top of page

Why I Marched & What I Learned. March for Life 2019

I actually felt a little old holding this sign. I mean, I am the pro-life generation. But I am practically geriatric compared to some of the other marchers.

This year, 2019, is the second year I went to the March for Life in DC (hereafter referred to as "the March" because I am a lazy typer). The first time was in 2013 (I think), so it has definitely been a while. Honestly, this time was a lot more fun. The first time, maybe it was because it was my first time, I felt pretty overwhelmed and kind of confused. It was great, don't get me wrong, but I had no idea what to expect and was not prepared for the magnitude of the March.

This year was better. First off, I went with two good friends of mine. Not that I wasn't with people I knew before, but these are two ladies I can be chill around. Second, my expectations were much more reasonable. Not perfect, but we're getting there.

To begin the day, my alarm went off at 3:30 a.m. I didn't even hit the snooze button because I knew that would be the end of my chances at making the March. So, I dragged myself out of bed, drank some coffee, and headed out the door. Around 4:30 our bus left New Castle Pennsylvania for Washington DC.

The bus ride out was fun. We chatted, we laughed, we slept, we drank more coffee. We also knitted. I decided that in order to properly notify the government about my displeasure over legal abortion I had to have a hand knitted hat. Unfortunately, I have four children and a very demanding job. So, my hat wasn't done.

Some people might have gone to the store and bought a hat. Or, found another hat at home to wear. Not I. I finished that hat. I ended my last row as the bus captain announced we had ten minutes left before we disembarked in DC. My marcher-in-arms, below, sewed on a removable pom pom at roughly the speed of light. Thanks to her, I had my complete March for Life hat!

I'm on the left in my darling handknit hat. My fellow knitter, Mikayla, is in the middle. On the right is my friend Sarah. She crochets but I try not to talk about it. Because, crochet.

We got off the bus and for the beginning of our day my phone still worked and I was able to get in touch with my friend Jamieson. Jamieson was an intern at Alpha Omega Center for awhile and lately works with Ohio Right to Life. She's fantastic and I was thrilled to catch up with her.

This is the first thing you need to know about the March. Almost everyone is your friend. You may not have met them yet, but there they are. If you go, put your friendly face on. Meet people, introduce yourself, swap stories. You will never be in a crowd of this many pro-life people in your life. Take advantage of it. Your first year it will probably feel strange and awkward. But, as you get to know people and connect, you will start to sense the community. The unity. This is the strength of the pro-life movement. We're not perfect, and we don't always do things right, but we genuinely love others. Otherwise, we wouldn't bother doing what we do.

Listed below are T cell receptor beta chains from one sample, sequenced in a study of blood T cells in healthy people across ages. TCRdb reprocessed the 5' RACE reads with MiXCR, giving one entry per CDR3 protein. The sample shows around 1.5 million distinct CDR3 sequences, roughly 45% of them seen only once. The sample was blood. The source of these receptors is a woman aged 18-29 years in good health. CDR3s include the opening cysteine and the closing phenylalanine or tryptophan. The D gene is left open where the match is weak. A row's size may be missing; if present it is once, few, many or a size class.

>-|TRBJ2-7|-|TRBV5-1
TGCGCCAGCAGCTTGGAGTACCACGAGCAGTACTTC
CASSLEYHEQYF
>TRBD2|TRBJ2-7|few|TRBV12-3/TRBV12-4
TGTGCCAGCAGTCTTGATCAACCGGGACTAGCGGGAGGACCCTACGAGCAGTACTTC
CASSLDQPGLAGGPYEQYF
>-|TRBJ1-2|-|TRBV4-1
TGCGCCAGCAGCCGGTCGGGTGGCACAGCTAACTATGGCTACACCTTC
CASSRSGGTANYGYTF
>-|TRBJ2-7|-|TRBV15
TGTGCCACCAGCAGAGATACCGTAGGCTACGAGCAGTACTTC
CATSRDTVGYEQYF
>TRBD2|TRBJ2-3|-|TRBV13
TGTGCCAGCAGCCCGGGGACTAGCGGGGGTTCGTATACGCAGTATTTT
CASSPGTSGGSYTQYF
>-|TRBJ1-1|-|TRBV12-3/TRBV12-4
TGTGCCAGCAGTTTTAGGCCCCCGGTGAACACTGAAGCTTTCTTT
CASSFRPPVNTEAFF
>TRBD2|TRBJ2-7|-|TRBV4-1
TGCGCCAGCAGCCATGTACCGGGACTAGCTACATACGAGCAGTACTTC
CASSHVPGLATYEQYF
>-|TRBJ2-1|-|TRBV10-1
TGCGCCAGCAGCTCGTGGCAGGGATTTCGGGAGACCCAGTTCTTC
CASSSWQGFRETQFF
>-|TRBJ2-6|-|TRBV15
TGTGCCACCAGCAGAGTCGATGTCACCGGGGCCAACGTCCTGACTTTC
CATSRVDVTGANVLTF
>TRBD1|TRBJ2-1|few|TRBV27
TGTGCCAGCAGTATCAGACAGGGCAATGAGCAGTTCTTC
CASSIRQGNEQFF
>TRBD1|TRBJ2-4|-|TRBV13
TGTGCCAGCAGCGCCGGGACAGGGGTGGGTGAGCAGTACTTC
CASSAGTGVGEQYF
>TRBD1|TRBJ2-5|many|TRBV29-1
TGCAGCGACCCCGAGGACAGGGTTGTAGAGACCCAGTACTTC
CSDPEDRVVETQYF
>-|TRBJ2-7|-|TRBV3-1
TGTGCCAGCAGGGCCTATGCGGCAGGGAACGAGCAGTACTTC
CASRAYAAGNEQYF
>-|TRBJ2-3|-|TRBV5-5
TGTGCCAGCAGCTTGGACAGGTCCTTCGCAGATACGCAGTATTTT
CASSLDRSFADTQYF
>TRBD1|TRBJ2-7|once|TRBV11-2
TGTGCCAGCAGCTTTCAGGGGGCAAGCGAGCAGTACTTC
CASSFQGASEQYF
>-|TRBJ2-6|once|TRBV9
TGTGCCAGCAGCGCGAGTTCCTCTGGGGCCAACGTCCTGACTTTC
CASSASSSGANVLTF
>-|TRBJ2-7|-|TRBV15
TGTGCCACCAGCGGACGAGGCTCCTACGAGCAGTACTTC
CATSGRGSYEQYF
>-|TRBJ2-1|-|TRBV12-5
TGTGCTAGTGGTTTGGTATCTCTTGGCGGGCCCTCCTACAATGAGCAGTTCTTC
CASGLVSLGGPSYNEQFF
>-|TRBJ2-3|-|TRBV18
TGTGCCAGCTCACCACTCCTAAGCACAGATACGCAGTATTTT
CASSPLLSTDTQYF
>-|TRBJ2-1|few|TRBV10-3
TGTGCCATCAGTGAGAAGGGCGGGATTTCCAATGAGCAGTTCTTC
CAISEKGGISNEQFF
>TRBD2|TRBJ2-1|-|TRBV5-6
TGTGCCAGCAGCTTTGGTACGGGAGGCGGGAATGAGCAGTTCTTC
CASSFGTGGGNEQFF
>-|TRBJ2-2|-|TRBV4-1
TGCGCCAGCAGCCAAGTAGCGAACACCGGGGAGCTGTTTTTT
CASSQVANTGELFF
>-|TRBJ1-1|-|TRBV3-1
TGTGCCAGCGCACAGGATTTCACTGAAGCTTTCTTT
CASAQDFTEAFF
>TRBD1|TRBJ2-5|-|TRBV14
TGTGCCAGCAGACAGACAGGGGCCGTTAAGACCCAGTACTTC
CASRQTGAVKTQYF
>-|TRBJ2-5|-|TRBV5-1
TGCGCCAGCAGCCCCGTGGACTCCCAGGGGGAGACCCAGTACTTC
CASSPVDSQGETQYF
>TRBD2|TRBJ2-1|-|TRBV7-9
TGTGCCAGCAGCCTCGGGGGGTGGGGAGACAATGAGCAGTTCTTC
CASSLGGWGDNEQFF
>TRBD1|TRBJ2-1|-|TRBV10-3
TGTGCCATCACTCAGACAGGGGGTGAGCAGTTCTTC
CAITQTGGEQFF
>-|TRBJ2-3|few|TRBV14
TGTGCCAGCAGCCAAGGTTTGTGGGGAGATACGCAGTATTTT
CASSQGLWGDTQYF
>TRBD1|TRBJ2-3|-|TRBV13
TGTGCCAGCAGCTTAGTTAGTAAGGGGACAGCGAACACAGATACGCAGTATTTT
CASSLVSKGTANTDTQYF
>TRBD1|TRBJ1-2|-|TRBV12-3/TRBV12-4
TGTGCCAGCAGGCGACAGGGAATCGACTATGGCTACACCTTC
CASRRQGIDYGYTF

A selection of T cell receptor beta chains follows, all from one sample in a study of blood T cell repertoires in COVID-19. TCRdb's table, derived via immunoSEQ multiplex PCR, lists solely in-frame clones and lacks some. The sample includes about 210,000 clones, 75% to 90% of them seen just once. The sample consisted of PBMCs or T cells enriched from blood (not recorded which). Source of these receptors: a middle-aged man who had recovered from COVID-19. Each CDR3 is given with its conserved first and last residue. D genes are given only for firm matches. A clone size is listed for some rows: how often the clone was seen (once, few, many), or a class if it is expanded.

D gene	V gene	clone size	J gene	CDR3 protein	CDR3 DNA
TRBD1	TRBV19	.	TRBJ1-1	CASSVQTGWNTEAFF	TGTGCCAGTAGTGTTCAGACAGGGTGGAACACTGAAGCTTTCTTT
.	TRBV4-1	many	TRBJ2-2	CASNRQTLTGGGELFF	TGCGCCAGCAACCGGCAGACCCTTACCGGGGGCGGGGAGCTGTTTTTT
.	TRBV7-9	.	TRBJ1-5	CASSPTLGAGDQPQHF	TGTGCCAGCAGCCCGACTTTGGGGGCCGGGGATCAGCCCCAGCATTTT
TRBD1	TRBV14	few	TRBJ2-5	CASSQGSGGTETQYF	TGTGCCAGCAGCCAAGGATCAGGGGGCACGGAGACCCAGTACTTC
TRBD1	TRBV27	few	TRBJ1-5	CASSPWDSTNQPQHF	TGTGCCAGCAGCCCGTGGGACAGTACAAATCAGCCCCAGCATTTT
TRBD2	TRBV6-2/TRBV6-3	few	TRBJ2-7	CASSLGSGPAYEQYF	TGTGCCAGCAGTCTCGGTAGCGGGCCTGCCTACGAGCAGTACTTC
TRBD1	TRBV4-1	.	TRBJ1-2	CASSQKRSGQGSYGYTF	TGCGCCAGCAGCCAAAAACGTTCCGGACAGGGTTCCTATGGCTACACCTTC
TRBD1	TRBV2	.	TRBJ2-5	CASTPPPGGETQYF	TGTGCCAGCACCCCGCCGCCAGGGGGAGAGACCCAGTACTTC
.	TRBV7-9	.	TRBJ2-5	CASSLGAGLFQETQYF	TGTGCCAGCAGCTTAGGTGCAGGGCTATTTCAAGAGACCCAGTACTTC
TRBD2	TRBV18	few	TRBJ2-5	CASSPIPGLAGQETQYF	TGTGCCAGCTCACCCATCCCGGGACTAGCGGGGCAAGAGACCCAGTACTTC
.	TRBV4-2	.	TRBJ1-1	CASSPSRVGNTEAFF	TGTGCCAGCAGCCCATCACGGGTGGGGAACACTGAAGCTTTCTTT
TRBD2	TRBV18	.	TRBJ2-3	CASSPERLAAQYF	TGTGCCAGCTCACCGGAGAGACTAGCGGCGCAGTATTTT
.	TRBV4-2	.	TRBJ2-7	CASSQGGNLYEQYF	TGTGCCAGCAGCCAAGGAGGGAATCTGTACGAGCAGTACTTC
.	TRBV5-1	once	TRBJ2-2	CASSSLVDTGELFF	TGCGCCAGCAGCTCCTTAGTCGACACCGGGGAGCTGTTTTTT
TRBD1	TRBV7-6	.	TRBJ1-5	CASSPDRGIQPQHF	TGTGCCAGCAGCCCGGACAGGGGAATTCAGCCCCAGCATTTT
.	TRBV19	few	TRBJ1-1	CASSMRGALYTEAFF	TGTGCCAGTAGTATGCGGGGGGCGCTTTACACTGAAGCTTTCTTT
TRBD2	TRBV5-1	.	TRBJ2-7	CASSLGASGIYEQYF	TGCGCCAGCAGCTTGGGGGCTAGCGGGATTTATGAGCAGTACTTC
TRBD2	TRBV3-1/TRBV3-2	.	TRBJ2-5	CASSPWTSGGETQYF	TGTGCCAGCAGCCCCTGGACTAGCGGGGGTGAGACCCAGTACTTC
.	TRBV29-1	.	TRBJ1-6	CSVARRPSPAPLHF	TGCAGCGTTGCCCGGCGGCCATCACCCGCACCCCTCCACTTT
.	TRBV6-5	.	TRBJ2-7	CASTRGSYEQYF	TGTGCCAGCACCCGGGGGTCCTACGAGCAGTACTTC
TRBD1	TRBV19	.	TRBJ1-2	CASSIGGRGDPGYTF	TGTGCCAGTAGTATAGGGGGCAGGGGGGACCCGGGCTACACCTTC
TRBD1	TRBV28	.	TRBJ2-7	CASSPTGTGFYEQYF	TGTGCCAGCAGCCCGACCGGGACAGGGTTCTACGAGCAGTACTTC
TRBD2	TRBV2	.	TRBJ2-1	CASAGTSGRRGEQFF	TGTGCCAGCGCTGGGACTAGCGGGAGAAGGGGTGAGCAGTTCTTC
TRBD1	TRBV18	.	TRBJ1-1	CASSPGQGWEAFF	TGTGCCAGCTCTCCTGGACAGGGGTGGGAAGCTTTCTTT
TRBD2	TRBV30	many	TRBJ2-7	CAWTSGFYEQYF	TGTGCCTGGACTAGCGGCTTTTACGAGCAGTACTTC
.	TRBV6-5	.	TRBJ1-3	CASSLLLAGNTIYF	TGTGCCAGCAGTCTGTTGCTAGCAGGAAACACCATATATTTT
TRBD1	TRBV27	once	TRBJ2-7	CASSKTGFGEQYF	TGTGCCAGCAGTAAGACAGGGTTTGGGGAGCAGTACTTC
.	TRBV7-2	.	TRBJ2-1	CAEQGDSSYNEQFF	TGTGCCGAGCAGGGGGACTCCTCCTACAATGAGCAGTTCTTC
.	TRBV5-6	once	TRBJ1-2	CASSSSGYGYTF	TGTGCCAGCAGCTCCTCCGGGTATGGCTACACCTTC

Thing-to-know 1.5 is this, make sure your phone works. I wanted to touch base with a few others as well, but my phone decided to run it's own protest and turn itself off. I was really bummed about that. Next year I'm bringing a back up battery pack. I was with friends, so I was fine, but if I had been alone I would have had a very tough time finding my bus again. Make sure your phone is operational and have a printed map as a back up.

Back to making friends at the March. This is true, but realize there are unfriendly or even hostile people everywhere. The March is no exception. While the vast majority of people there are wonderful, not all are. Some of them are counter protesters, some are pushing their own agenda (maybe they're pro-life, but that's not why they're there), and some are looking to take advantage of a large crowd. So, second thing to know, don't be dumb. Stick with your tribe. If you're a kid, even a teen, stay with an adult. Did you see the drama about the Catholic high school students? Those kids were in the wrong place at the wrong time. Stay aware and exit any situation that feels uncomfortable or "wrong."

You, unlike this pro-life snowman, can move. Feel like you're in a weird situation? Walk away.

Perhaps the thing that everyone takes away from the March is the enormity of it all. I can't even express to you how many people were there. We were packed from shoulder to shoulder as far as you could see. I have no idea how many people were there. I saw one estimate of 650,000, which to me seems entirely plausible. Part of it is a little unsettling, because at one point we couldn't even move. No matter how comfortable you are in crowds the thought of being "stuck" can make you feel panicky.